It’s a subtext to many romantic comedies: One partner is a struggling artist or has a dream he or she wants to follow. The other is more concerned with paying the bills. This takes many different forms, in many different plays and movies, but … that kind of thing.
In Laura Ekstrand’s “Life’s Work” — a comedy/drama that Vivid Stage is currently presenting at the Oakes Center in Summit, in its world premiere — the subtext takes center stage. Ekstrand (who is also Vivid Stage’s artistic director) intertwines the stories of two couples who are having a hard time dealing with that kind of thing.
Directed in a straightforward, no-nonsense style (that fits the material perfectly) by Betsy True, “Life’s Work” builds on this theme in just about every scene. Ekstrand doesn’t bring in a lot of outside issues — there are no major romantic subplots, or wacky friends, or topical references — but explores her main one, and its ramifications, with impressive thoroughness. The result is an absorbing 90 minutes that, I assume, will ring very true for most attendees (given how prevalent “that kind of thing” seems to be in modern lives).
According to the program, the time is “The present. A Week in January,” and the place is “Northern New Jersey.”
We start with Chip (Scott McGowan), a middle-aged lawyer, having arrived at a Zen-like moment of clarity: His job has become unbearable — a kind of “slow, grinding death,” he says. And he’s going to quit. Immediately. “I’m done,” he announces.
This is not welcome news to his wife, Lynn (Nicole Callender). She postponed her own career dreams, in commercial interior design, to stay home while their daughter grew up. Now that their daughter is in college, she is just getting back to it. She and Chip had a kind of “deal” about this, she believes, and he’s breaking it.
As she says later in the play, “I thought that this was my time.”
Playing hooky from work — he postpones the actual quitting — Chip starts hanging out at a coffeeshop and striking up a friendship with the barista, Shelly (Emaline Williams). Chip is in a kind of limbo — he doesn’t know what the next stage of his life is going to be — and is drawn to Shelly’s fierce devotion to her art. She’s a photographer, just working at the coffeeshop for the health insurance and the money (in that order), and is preparing to have her first one-woman show, at a small Jersey City gallery.
Chip and Lynn attend the opening, where they meet Shelly’s boyfriend, Eduardo (Mitchell Leigh Gordon), whom Lynn actually knows already: He manages a chain restaurant and was tending bar in an earlier scene when Lynn stopped in for a drink. Lynn, while naturally suspicious of Chip’s interest in Shelly, finds herself quite moved by the photography.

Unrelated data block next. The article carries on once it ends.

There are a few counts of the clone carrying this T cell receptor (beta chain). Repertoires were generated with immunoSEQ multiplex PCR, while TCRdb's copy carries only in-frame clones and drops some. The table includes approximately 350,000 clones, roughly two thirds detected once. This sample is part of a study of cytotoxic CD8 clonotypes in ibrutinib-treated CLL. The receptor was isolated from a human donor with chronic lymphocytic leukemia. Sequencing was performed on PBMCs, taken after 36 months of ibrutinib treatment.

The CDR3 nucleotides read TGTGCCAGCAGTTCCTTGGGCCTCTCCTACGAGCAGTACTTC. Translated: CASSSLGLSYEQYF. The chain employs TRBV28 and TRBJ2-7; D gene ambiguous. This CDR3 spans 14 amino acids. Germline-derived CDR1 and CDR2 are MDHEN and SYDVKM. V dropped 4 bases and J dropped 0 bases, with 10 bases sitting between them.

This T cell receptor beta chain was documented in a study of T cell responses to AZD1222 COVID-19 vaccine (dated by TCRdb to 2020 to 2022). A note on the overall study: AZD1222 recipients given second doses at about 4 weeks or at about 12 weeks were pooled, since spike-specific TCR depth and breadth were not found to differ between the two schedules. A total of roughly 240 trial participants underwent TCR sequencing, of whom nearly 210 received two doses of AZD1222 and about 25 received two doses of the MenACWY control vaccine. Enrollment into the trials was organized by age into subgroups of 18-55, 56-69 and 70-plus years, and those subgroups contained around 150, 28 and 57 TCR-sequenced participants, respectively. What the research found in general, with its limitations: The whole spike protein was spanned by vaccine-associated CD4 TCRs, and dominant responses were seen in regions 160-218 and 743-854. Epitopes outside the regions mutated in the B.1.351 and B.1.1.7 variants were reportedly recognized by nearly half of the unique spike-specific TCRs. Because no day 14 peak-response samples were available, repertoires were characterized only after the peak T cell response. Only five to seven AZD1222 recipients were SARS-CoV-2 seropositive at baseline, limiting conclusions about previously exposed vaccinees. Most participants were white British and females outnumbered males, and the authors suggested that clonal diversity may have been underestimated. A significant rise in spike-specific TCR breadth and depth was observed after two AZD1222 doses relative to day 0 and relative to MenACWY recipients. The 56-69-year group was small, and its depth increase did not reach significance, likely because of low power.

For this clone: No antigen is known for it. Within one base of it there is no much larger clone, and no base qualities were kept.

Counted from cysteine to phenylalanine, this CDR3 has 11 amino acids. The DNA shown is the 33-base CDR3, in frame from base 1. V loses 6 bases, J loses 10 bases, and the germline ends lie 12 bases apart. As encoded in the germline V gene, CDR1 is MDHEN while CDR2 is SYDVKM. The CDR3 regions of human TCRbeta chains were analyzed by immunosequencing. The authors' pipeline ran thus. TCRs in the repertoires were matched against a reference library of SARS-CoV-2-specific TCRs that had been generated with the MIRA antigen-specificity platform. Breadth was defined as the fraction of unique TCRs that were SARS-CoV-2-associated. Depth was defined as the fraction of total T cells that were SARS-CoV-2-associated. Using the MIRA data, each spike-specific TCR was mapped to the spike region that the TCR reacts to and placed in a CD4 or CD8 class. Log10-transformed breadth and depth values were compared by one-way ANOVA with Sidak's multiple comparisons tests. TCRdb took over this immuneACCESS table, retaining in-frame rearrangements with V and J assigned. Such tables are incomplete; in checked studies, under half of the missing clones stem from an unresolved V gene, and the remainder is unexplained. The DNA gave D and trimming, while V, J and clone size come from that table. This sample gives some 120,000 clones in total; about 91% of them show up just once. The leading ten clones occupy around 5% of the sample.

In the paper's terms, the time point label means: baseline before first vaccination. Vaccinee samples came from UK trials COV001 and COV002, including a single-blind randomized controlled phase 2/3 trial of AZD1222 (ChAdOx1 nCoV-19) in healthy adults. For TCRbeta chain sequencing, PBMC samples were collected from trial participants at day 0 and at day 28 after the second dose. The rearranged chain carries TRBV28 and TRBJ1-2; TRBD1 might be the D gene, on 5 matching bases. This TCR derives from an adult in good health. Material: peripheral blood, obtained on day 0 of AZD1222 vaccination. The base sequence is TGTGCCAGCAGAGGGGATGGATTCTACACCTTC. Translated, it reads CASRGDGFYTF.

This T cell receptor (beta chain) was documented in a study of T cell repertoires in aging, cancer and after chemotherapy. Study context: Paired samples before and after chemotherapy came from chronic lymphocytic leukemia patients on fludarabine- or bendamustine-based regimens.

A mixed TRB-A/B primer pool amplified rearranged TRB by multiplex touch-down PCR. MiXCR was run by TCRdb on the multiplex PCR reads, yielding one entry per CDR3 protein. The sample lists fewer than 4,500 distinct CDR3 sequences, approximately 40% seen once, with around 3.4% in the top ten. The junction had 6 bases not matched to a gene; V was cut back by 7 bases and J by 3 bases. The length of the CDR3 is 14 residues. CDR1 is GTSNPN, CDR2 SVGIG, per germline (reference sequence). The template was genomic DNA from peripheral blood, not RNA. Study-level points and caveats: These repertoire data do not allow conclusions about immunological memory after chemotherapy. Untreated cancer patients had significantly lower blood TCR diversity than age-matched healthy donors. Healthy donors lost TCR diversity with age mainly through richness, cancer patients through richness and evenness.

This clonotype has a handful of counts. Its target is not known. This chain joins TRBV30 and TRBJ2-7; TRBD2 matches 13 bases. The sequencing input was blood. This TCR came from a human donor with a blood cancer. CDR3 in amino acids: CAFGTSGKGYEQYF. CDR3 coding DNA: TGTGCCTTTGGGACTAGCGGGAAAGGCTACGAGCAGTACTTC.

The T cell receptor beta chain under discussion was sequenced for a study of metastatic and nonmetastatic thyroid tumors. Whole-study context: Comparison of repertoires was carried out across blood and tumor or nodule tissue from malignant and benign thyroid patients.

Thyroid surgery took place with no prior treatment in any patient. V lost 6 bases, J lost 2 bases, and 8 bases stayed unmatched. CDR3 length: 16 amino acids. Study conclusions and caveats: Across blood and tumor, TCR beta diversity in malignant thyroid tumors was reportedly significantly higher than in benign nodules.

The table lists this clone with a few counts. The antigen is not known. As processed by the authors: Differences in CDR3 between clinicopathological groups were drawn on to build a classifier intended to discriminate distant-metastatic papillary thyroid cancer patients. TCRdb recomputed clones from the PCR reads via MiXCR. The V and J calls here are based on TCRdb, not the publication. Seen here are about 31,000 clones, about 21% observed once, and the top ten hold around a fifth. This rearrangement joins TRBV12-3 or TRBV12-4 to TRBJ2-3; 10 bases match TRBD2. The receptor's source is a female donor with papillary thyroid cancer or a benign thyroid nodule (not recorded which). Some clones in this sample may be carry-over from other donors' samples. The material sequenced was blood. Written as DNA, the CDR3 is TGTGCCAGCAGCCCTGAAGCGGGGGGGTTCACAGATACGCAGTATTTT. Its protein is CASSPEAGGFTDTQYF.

Shelly and Eduardo, it turns out, have their own problems that mirror Chip and Lynn’s situation. Eduardo thinks Shelly’s artistic aspirations are misguided, that her photographic work is a “struggle with no reward”; she looks down on him for being content working an “ordinary” job.
Throughout the play, Ekstrand, True and the cast add a lot of little touches that don’t seem like a lot on the surface, but really add up.
The way Lynn grudgingly picks up after big-shot lawyer Chip, who has come to expect to be picked up after.
The way Shelly seems to transform herself into a totally different person when talking about her photography, and Eduardo does the same when talking about a good day at work.
The way Chip beams as he says, “I guess I’ll sit,” when he enters the coffeeshop for the first time after deciding to quit. He no longer has to just grab his coffee and go.
The way Lynn asks Eduardo, at the restaurant bar, “Is this what you do?” She’s clearly thinking that a guy as young and smart as Eduardo must be doing this only as a day job.
The way Chip relives a humiliating moment at work in excruciating detail.
While Ekstrand sticks to her topic, she constantly broadens it, bringing in not just the factors of money and freedom and security, but Eduardo’s relationship with his ailing mother and the class and racial differences of the couples (both are interracial), and showing how all this adds up to a complex, unique set of circumstances for each character.
It’s not just a matter of following a dream (as Shelly and Lynn do) or wanting to drop out while you figure out what’s next (like Chip) or just being happy going to work each day (like Eduardo). So much else plays into what each character wants, and does. And “Life’s Work” eloquently reminds us of this.
Remaining performances of “Life’s Work” take place April 28-30 at 8 p.m. and May 1 at 2 p.m. Visit vividstage.org.
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